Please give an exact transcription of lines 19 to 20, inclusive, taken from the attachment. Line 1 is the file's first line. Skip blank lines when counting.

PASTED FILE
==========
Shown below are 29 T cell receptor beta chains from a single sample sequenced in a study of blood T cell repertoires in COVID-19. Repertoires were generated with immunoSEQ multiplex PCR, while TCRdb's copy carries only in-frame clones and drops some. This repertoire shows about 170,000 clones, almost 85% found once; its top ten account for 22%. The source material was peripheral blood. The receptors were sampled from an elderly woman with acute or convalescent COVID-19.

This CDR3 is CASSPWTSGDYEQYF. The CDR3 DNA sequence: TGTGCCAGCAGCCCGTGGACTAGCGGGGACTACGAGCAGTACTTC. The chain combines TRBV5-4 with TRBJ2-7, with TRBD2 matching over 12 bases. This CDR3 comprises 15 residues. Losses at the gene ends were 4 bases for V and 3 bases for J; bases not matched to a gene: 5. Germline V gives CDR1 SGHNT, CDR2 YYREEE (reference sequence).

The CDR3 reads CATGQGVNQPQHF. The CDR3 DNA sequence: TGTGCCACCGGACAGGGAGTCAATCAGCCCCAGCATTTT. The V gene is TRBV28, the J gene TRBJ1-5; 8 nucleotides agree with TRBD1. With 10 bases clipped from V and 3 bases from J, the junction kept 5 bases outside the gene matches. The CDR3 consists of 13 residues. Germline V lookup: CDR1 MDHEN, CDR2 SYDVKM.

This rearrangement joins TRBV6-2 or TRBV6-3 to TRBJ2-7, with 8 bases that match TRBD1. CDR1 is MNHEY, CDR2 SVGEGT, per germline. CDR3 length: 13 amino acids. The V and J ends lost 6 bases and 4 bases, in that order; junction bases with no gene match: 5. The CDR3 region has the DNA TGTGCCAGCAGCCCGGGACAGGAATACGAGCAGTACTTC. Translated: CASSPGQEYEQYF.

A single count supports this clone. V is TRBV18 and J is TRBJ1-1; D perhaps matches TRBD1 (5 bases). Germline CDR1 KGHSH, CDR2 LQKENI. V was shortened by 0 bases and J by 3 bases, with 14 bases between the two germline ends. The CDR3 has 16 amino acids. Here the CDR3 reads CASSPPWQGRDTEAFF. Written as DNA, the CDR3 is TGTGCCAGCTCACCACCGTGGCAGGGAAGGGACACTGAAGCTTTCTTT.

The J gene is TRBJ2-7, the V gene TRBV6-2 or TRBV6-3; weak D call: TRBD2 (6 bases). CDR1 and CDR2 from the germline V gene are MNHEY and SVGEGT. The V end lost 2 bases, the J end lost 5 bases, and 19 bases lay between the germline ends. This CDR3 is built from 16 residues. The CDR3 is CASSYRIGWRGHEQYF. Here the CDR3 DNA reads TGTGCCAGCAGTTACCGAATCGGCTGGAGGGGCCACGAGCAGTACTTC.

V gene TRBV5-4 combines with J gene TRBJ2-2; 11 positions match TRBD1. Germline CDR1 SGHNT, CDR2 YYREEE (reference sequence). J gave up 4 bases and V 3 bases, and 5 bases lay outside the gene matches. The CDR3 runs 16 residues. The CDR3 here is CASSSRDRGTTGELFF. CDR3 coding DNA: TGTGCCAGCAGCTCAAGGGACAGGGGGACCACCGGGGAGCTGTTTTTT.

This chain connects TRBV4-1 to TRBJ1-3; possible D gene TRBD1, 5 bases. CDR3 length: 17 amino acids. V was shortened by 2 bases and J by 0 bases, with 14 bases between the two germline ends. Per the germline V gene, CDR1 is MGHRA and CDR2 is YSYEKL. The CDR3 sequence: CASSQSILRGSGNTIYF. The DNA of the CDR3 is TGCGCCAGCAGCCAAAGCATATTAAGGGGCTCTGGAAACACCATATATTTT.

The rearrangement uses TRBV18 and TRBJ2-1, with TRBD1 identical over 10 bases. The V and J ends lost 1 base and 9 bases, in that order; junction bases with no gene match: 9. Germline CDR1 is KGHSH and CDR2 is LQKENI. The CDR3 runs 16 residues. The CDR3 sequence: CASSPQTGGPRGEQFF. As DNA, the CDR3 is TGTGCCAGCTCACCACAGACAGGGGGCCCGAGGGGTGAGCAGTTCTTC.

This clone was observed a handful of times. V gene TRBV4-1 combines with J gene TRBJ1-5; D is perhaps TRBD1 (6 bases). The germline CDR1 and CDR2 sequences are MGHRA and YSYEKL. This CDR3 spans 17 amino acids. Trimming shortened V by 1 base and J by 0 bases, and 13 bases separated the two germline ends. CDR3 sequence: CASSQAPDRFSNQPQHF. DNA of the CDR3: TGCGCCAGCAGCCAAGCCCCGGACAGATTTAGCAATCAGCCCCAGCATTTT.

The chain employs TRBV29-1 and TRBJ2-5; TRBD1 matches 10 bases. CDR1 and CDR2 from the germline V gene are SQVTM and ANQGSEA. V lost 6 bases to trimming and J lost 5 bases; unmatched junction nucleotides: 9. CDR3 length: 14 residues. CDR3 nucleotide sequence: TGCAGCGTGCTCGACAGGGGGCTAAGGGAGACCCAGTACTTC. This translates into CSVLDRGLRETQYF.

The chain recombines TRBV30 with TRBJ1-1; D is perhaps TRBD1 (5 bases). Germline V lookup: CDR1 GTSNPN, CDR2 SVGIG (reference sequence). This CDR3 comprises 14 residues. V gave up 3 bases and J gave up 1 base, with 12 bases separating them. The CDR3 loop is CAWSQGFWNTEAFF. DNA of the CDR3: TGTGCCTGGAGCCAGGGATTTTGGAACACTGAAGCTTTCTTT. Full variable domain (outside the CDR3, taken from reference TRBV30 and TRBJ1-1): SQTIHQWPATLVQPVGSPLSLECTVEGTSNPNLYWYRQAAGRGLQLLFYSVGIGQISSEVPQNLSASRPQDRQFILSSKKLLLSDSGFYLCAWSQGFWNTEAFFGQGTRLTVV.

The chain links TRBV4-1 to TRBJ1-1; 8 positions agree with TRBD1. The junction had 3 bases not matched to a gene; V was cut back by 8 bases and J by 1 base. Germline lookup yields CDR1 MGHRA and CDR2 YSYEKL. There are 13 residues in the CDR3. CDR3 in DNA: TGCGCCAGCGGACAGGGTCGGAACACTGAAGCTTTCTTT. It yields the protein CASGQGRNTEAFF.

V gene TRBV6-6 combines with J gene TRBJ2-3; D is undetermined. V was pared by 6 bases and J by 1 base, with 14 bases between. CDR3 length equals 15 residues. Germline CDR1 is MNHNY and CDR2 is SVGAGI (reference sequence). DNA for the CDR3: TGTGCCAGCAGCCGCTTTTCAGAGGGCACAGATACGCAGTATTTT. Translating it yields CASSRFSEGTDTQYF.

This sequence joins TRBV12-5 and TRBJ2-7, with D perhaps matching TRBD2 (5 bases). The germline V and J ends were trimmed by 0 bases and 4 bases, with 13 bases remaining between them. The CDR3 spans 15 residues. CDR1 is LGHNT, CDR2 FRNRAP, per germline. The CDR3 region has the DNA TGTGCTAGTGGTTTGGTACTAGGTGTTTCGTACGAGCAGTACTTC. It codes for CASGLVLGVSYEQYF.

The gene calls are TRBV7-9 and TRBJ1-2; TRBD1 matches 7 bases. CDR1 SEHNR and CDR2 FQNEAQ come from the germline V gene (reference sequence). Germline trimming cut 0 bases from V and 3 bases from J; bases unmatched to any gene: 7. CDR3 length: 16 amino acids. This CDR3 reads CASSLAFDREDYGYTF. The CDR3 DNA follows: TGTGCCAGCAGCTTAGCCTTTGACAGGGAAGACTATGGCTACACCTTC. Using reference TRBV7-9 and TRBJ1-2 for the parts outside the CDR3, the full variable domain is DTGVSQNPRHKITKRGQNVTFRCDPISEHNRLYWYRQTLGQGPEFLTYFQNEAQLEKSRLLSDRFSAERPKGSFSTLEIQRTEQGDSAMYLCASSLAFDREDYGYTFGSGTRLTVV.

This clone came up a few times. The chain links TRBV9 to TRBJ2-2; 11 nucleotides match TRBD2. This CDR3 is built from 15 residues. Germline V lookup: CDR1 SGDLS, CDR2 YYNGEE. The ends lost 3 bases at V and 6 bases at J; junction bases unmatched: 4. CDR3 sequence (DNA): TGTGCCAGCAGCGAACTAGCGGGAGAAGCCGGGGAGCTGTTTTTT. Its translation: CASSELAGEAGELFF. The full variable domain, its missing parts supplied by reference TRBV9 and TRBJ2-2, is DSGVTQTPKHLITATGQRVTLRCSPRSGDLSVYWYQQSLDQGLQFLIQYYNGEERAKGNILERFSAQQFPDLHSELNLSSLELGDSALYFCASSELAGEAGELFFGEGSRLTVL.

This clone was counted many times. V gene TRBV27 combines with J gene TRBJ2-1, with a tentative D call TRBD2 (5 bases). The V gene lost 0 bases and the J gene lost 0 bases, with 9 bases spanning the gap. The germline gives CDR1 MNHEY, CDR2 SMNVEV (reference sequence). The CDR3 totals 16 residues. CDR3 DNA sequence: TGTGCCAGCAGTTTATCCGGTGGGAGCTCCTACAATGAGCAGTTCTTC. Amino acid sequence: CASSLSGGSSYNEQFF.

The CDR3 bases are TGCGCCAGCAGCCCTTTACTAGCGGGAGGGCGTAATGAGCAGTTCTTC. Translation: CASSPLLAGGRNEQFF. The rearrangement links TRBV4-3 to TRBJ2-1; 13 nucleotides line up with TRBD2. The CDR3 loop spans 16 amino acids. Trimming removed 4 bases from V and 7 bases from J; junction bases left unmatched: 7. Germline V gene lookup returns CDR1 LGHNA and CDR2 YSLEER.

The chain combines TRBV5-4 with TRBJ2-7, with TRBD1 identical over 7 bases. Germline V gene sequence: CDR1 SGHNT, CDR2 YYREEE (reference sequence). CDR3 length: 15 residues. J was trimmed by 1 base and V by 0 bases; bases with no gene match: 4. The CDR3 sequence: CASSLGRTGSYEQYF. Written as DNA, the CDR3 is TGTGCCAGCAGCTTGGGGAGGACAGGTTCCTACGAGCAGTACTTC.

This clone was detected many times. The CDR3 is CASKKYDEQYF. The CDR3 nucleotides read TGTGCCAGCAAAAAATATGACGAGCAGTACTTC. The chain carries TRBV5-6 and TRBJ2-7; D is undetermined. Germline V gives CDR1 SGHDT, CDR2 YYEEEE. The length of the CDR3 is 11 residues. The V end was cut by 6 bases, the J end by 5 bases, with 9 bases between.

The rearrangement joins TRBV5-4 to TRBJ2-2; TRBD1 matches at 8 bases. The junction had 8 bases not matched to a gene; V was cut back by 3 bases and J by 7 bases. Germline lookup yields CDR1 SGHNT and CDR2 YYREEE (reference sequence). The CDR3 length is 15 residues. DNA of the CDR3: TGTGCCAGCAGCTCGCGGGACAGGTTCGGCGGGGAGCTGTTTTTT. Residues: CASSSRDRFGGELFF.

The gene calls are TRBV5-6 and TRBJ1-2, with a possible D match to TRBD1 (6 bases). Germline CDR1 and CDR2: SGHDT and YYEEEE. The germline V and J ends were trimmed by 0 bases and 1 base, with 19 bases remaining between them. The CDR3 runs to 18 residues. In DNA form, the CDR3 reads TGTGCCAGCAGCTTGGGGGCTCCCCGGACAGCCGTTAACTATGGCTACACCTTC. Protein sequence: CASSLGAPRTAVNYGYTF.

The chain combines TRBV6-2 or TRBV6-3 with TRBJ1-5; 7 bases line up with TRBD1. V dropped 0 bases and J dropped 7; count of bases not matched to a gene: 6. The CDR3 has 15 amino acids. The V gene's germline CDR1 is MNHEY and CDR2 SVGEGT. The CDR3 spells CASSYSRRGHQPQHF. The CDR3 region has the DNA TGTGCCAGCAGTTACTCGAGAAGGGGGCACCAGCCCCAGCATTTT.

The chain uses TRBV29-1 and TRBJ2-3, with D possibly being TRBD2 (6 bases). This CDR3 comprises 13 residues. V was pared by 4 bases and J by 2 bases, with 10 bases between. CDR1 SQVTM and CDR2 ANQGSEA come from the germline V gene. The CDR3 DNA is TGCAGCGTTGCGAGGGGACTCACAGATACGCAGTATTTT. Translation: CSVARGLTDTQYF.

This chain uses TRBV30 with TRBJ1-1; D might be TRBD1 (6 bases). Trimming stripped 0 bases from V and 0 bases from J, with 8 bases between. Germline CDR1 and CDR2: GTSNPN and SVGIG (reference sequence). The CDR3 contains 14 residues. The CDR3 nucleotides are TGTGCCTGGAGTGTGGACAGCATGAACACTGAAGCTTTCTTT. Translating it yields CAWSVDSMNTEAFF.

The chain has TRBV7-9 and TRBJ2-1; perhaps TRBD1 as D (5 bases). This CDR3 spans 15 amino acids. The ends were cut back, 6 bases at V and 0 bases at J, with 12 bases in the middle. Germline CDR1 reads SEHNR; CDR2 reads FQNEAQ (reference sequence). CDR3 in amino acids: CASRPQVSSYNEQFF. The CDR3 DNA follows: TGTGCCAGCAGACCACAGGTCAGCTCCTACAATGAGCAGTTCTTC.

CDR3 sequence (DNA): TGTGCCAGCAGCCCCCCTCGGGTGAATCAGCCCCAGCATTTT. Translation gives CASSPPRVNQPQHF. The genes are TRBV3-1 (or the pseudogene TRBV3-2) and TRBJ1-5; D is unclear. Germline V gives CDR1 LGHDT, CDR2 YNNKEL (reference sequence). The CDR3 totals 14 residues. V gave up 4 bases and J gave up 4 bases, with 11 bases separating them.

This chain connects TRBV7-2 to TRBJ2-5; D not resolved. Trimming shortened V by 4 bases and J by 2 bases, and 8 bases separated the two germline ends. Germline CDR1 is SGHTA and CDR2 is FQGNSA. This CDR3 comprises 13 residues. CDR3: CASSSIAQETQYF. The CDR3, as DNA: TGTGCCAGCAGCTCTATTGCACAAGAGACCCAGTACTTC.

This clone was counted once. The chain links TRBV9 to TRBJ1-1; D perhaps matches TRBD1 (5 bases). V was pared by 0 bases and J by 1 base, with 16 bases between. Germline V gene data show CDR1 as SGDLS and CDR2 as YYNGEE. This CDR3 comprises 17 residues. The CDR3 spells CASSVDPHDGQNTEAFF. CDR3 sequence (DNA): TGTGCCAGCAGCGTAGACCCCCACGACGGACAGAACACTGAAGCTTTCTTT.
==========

The CDR3 bases are TGCGCCAGCAGCCCTTTACTAGCGGGAGGGCGTAATGAGCAGTTCTTC. Translation: CASSPLLAGGRNEQFF. The rearrangement links TRBV4-3 to TRBJ2-1; 13 nucleotides line up with TRBD2. The CDR3 loop spans 16 amino acids. Trimming removed 4 bases from V and 7 bases from J; junction bases left unmatched: 7. Germline V gene lookup returns CDR1 LGHNA and CDR2 YSLEER.

The chain combines TRBV5-4 with TRBJ2-7, with TRBD1 identical over 7 bases. Germline V gene sequence: CDR1 SGHNT, CDR2 YYREEE (reference sequence). CDR3 length: 15 residues. J was trimmed by 1 base and V by 0 bases; bases with no gene match: 4. The CDR3 sequence: CASSLGRTGSYEQYF. Written as DNA, the CDR3 is TGTGCCAGCAGCTTGGGGAGGACAGGTTCCTACGAGCAGTACTTC.